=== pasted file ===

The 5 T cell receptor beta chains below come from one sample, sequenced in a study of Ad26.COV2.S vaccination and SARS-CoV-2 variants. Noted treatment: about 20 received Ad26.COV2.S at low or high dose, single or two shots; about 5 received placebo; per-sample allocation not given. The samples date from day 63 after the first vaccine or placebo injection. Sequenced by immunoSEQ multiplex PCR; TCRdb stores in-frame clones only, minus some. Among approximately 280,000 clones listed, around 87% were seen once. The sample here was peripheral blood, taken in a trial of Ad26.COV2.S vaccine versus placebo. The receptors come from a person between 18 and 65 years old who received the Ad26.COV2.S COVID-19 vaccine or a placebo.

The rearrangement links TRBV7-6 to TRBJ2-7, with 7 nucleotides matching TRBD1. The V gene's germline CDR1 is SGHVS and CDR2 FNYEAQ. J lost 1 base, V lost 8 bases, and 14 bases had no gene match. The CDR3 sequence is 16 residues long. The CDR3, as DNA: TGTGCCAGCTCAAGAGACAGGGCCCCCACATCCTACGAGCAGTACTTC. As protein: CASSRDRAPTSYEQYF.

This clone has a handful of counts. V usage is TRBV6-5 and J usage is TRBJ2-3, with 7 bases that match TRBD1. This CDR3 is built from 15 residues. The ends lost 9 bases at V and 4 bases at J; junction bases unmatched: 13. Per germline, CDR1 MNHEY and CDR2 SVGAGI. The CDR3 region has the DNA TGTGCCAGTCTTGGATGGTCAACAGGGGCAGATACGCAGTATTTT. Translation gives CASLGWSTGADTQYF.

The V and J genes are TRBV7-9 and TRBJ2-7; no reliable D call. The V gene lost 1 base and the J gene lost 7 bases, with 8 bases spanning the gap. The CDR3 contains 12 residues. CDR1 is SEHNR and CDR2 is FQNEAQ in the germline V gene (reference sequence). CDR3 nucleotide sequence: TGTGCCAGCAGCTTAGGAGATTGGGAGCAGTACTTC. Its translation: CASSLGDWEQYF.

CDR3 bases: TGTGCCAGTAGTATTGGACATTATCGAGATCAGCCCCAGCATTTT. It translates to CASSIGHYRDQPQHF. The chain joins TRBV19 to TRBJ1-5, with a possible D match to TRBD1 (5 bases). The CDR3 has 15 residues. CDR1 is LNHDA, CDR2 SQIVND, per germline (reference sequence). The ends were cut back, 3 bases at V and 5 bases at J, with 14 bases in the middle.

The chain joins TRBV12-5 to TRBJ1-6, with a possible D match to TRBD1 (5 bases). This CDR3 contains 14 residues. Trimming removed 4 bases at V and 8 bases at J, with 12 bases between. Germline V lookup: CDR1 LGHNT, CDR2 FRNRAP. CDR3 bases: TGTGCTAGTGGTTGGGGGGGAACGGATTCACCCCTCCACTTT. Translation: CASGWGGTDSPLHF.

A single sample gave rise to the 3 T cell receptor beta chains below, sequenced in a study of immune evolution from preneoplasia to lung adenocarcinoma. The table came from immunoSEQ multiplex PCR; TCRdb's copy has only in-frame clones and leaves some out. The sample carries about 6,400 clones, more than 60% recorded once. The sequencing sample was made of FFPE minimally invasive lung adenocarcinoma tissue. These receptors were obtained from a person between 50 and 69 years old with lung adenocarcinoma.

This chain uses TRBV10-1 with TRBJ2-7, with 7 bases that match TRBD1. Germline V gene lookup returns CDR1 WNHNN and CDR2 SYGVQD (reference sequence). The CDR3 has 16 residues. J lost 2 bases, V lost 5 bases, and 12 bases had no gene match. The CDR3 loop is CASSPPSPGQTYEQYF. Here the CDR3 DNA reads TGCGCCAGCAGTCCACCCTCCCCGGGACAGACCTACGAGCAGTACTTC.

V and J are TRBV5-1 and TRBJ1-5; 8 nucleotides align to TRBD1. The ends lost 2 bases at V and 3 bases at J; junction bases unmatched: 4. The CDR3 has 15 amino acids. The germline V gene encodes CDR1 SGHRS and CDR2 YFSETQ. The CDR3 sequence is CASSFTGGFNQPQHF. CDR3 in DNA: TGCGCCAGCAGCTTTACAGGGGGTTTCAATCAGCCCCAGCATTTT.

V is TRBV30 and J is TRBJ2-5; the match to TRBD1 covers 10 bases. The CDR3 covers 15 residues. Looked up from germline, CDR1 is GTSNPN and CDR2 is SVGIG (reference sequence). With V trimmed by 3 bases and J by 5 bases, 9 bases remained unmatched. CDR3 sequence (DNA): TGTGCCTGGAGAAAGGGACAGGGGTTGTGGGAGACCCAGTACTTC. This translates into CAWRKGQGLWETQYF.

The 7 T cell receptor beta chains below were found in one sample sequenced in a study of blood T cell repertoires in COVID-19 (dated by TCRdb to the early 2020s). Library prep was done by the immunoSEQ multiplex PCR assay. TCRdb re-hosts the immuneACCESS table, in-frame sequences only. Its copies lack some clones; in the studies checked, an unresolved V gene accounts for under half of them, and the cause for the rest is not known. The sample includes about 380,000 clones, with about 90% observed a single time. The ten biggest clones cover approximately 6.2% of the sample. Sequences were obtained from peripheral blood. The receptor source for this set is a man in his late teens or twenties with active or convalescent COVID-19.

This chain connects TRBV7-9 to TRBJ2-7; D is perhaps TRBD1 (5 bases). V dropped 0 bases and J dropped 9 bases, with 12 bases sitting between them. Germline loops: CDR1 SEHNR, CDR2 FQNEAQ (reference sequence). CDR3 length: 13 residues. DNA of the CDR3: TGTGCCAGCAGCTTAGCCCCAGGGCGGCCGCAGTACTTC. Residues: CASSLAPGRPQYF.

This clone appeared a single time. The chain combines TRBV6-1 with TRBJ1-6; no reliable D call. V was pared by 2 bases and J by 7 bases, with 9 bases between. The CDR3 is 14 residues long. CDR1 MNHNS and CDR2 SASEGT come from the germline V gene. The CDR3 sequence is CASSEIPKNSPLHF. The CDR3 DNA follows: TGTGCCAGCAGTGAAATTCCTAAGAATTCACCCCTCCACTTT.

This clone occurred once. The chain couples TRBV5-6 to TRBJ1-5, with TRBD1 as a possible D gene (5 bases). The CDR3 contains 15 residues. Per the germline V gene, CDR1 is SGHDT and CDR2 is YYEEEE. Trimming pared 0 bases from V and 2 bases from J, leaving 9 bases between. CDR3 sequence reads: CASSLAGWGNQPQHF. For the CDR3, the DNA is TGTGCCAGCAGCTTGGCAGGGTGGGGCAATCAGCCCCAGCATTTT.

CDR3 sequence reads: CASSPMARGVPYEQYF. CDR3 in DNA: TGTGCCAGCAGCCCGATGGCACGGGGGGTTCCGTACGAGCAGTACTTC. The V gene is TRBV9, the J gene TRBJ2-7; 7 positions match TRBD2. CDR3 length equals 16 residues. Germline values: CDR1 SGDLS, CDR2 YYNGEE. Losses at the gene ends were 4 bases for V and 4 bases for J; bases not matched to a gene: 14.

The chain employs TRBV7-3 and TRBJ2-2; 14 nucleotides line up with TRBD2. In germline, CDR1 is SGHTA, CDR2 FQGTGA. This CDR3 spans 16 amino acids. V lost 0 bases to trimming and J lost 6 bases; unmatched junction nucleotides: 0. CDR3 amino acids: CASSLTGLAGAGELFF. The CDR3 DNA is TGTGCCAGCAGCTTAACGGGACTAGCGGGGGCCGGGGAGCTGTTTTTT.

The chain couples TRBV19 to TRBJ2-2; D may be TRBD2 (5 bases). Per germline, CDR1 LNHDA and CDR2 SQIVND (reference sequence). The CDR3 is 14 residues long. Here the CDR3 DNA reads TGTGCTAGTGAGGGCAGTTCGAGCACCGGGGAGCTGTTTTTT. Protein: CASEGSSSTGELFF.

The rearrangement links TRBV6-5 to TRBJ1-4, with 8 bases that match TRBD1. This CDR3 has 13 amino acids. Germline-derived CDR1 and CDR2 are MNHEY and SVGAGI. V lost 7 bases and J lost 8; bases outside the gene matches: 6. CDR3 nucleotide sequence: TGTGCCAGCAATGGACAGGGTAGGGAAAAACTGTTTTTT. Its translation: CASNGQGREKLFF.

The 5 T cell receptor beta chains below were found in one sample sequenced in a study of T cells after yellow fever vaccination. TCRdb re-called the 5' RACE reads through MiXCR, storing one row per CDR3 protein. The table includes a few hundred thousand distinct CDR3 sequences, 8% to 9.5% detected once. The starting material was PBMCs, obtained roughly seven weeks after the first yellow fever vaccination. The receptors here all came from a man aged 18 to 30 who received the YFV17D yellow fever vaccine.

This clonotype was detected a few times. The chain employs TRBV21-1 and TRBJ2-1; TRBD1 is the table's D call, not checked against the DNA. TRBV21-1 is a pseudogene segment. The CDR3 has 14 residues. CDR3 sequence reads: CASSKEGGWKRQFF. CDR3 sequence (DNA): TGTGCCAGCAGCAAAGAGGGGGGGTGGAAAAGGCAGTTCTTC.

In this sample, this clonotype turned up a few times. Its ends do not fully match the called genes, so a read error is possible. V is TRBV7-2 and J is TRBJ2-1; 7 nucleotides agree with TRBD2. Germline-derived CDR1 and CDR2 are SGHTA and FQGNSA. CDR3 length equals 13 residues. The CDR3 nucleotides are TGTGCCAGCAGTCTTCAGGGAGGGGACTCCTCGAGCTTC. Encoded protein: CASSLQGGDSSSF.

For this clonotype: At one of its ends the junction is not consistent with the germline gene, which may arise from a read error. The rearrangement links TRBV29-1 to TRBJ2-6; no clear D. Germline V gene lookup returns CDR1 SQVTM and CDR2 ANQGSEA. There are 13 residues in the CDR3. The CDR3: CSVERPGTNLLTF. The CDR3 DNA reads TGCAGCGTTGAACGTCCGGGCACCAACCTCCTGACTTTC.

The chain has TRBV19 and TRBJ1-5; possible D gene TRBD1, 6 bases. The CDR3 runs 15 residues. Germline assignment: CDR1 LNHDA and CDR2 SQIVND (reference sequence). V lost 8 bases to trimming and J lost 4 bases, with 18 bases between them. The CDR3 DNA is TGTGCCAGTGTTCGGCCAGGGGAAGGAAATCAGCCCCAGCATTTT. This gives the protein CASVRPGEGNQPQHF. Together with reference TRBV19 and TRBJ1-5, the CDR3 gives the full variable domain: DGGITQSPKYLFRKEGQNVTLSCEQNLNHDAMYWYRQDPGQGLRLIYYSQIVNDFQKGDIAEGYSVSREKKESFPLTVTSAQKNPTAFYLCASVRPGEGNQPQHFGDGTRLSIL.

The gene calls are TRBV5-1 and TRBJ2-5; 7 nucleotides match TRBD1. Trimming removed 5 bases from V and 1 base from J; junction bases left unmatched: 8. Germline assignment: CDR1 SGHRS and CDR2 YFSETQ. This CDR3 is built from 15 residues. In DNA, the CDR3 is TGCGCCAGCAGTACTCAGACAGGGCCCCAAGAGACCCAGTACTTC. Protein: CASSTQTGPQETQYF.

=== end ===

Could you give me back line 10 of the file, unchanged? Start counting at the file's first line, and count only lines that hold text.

V is TRBV30 and J is TRBJ2-5; the match to TRBD1 covers 10 bases. The CDR3 covers 15 residues. Looked up from germline, CDR1 is GTSNPN and CDR2 is SVGIG (reference sequence). With V trimmed by 3 bases and J by 5 bases, 9 bases remained unmatched. CDR3 sequence (DNA): TGTGCCTGGAGAAAGGGACAGGGGTTGTGGGAGACCCAGTACTTC. This translates into CAWRKGQGLWETQYF.